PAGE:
The Palm Springs home that gave us desert modernism
Albert Frey helped bring modernism to the Californian desert. Can you tell from his perfectly appointed lounge?
Today, alongside snowbirds and Sinatra, the Californian desert resort town of Palm Springs is most closely associated with a certain type of slick, domestic mid-century architecture known as desert modernism.
But when the Swiss-born architect Albert Frey first moved to America in 1930, the chilly, new architectural styles of Europe had yet to be exposed to Palm Springs’ arid environment, despite its bare landscape possessing a natural affinity for modern minimalism.
“Frey played an important role in the shaping of the area’s functional aesthetic, which draws from and responds to its landscape,” explains our new book Interiors: The Greatest Rooms of the Century. “It is an approach that this house, the architect’s second he designed for himself, quite literally encompasses: the eight-hundred square-foot (74 square metres) hillside plot incorporates a protruding boulder that Frey had extensively surveyed before designing the building to fit exactly around the rock.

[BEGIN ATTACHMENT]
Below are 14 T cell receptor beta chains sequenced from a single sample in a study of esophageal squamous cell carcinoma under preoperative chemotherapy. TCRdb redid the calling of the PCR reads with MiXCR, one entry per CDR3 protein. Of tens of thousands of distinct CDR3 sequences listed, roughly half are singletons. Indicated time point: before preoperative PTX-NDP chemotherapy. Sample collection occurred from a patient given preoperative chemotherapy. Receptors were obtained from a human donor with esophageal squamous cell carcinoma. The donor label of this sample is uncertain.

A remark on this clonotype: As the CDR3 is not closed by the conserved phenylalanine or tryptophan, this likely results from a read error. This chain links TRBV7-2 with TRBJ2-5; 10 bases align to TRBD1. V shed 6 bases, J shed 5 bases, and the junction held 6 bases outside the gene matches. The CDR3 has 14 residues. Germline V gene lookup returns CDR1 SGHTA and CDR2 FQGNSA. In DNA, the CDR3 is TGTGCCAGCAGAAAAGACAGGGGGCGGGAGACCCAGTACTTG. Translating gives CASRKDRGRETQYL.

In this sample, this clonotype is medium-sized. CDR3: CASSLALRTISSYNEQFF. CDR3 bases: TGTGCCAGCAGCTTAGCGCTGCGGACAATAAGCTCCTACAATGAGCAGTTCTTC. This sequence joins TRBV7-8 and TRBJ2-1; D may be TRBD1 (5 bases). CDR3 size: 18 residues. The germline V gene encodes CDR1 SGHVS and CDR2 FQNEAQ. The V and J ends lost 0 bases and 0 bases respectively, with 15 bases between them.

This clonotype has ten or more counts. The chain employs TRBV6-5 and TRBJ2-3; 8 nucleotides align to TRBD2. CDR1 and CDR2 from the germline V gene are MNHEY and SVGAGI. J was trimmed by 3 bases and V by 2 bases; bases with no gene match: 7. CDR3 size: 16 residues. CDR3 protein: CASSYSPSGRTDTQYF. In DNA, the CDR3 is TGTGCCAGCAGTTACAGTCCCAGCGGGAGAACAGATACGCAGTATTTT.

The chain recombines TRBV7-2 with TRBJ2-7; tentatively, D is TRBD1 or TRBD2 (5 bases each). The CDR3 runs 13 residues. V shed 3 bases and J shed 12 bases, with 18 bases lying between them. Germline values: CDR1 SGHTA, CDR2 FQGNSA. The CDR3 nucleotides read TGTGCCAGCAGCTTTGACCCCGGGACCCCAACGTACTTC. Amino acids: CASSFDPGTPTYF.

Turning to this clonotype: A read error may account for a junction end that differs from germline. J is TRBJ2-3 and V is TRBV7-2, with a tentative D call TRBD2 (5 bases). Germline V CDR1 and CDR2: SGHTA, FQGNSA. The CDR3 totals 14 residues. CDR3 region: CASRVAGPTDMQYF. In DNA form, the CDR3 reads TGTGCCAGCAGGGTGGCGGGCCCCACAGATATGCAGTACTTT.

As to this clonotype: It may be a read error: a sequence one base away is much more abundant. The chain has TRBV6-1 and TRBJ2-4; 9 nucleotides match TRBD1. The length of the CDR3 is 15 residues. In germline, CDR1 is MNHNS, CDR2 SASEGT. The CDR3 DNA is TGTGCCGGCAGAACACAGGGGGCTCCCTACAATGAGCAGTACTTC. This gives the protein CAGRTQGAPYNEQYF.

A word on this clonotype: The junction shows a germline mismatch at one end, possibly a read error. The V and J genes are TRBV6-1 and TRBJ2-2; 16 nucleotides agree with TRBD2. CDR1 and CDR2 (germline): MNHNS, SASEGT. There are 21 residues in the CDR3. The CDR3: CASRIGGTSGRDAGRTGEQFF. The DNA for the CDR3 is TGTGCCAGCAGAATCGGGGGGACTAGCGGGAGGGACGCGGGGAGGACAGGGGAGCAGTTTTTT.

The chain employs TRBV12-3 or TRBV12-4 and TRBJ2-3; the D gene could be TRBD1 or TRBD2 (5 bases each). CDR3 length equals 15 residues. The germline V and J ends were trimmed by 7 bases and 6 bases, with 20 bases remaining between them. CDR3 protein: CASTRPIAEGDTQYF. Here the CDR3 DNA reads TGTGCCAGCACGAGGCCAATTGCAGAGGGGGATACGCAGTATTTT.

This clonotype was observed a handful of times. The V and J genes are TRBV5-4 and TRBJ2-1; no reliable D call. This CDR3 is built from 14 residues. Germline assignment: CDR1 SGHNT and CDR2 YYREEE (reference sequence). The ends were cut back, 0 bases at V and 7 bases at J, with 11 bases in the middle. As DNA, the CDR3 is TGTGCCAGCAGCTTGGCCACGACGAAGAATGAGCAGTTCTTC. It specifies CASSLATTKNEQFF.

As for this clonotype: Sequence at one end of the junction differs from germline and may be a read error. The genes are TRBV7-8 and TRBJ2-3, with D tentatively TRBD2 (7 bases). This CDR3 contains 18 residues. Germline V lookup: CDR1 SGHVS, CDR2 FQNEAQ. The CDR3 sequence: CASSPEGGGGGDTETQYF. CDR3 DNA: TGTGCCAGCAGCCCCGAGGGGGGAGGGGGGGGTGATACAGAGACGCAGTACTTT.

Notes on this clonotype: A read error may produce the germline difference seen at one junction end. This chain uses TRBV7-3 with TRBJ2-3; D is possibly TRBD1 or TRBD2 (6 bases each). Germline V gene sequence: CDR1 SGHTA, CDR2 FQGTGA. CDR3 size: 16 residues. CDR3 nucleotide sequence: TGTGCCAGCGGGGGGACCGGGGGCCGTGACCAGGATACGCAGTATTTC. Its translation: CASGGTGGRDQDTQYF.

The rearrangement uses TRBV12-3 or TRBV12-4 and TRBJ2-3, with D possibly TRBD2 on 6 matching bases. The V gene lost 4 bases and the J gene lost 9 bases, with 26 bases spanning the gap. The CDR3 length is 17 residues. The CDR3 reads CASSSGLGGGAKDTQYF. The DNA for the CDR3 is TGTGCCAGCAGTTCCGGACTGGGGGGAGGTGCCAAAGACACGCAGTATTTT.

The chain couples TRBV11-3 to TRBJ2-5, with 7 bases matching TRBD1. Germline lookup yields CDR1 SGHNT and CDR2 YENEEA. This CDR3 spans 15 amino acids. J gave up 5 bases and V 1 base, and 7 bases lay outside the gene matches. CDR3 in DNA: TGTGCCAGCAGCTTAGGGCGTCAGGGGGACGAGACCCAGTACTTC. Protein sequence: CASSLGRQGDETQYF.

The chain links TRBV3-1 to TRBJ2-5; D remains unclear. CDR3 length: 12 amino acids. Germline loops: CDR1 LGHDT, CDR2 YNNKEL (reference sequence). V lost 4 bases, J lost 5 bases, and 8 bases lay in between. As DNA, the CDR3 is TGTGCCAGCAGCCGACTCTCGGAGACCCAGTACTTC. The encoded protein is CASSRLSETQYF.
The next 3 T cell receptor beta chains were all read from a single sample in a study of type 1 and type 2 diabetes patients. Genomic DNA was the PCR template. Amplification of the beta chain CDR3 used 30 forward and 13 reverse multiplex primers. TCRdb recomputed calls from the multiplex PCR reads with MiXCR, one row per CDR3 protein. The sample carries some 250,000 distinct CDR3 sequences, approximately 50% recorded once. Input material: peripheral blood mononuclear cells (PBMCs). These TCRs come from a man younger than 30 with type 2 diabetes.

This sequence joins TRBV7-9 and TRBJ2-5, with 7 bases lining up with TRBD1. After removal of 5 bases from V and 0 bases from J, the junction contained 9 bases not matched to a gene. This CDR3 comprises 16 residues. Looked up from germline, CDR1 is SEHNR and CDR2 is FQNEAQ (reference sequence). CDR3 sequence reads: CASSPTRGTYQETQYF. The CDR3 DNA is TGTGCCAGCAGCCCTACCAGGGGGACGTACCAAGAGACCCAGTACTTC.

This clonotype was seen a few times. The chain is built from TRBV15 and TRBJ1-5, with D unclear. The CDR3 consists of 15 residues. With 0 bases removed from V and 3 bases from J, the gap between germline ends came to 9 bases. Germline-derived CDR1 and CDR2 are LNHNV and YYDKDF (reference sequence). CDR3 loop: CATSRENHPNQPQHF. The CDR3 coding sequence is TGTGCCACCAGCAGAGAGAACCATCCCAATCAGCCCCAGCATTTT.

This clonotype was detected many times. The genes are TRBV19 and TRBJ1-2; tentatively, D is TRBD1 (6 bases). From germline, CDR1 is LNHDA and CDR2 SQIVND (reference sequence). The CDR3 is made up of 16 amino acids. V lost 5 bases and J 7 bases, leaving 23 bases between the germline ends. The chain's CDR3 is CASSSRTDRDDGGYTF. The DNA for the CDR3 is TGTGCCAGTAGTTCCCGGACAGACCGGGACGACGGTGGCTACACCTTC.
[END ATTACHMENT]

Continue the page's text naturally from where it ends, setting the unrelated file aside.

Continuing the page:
“Before his arrival in the United States, Frey had worked in Le Corbusier’s Paris atelier on projects such as the Villa Savoye, the functional principles of which can be seen in his own ‘desert modernism’: simplicity of materials, such as corrugated metal for the roof, and form. The compact living room makes maximum use of the space, thanks to an ingeniously designed unit made from locally sourced wood that incorporates sofas, cupboards, and a dining table.
“Fabrics and furnishings were chosen in colours that echoed either the natural tones of the desert surroundings, the flowers that grow there, or the vast expanse of blue sky beyond the room’s glass curtain walls.”
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